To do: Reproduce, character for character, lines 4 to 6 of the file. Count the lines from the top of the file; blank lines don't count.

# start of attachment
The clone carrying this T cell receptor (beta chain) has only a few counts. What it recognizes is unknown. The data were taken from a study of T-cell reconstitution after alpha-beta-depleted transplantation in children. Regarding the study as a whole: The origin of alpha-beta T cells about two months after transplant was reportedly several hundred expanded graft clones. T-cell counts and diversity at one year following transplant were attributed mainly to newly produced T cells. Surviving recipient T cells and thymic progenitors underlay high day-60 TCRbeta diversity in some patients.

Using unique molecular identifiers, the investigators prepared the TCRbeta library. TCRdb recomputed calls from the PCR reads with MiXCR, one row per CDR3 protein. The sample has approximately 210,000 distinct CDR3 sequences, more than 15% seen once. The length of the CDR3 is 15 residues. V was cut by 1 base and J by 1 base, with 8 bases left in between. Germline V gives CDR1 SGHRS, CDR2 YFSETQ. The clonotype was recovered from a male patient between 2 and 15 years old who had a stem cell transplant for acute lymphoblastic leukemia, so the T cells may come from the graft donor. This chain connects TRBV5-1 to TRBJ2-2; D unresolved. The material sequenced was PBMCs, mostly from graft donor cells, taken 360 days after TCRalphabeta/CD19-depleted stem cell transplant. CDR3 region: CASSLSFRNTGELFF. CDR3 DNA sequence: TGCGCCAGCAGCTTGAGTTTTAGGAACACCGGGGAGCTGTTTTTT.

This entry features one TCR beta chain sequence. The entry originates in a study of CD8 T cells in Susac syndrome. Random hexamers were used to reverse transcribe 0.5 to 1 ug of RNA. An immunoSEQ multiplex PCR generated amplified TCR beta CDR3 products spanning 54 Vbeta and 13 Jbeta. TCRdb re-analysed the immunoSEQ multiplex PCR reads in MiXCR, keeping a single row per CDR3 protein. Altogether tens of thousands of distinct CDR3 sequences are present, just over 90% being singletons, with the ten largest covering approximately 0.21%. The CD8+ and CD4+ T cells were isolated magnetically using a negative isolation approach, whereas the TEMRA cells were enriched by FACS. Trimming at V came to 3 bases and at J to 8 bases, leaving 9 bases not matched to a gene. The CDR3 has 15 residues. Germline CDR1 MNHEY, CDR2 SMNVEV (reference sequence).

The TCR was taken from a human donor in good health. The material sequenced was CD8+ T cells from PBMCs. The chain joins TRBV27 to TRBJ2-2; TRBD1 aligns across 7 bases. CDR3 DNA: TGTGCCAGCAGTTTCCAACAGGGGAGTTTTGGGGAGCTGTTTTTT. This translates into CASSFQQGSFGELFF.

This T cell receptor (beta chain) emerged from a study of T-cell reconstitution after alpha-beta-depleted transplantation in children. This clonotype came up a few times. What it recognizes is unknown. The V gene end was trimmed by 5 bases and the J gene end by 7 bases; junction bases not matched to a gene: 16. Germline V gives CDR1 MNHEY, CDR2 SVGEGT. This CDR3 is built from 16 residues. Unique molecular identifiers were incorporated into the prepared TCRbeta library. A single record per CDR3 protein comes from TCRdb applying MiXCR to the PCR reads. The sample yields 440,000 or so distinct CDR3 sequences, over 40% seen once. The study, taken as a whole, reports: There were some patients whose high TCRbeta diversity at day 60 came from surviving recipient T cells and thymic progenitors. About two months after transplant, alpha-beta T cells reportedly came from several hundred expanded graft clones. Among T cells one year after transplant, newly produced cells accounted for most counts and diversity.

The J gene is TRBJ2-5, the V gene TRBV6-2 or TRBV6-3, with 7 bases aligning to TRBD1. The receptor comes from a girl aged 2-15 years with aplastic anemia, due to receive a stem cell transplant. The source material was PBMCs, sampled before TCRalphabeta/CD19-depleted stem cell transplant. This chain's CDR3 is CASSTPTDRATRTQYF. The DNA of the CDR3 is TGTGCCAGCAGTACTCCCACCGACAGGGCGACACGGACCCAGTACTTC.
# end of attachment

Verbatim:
The TCR was taken from a human donor in good health. The material sequenced was CD8+ T cells from PBMCs. The chain joins TRBV27 to TRBJ2-2; TRBD1 aligns across 7 bases. CDR3 DNA: TGTGCCAGCAGTTTCCAACAGGGGAGTTTTGGGGAGCTGTTTTTT. This translates into CASSFQQGSFGELFF.

This T cell receptor (beta chain) emerged from a study of T-cell reconstitution after alpha-beta-depleted transplantation in children. This clonotype came up a few times. What it recognizes is unknown. The V gene end was trimmed by 5 bases and the J gene end by 7 bases; junction bases not matched to a gene: 16. Germline V gives CDR1 MNHEY, CDR2 SVGEGT. This CDR3 is built from 16 residues. Unique molecular identifiers were incorporated into the prepared TCRbeta library. A single record per CDR3 protein comes from TCRdb applying MiXCR to the PCR reads. The sample yields 440,000 or so distinct CDR3 sequences, over 40% seen once. The study, taken as a whole, reports: There were some patients whose high TCRbeta diversity at day 60 came from surviving recipient T cells and thymic progenitors. About two months after transplant, alpha-beta T cells reportedly came from several hundred expanded graft clones. Among T cells one year after transplant, newly produced cells accounted for most counts and diversity.

The J gene is TRBJ2-5, the V gene TRBV6-2 or TRBV6-3, with 7 bases aligning to TRBD1. The receptor comes from a girl aged 2-15 years with aplastic anemia, due to receive a stem cell transplant. The source material was PBMCs, sampled before TCRalphabeta/CD19-depleted stem cell transplant. This chain's CDR3 is CASSTPTDRATRTQYF. The DNA of the CDR3 is TGTGCCAGCAGTACTCCCACCGACAGGGCGACACGGACCCAGTACTTC.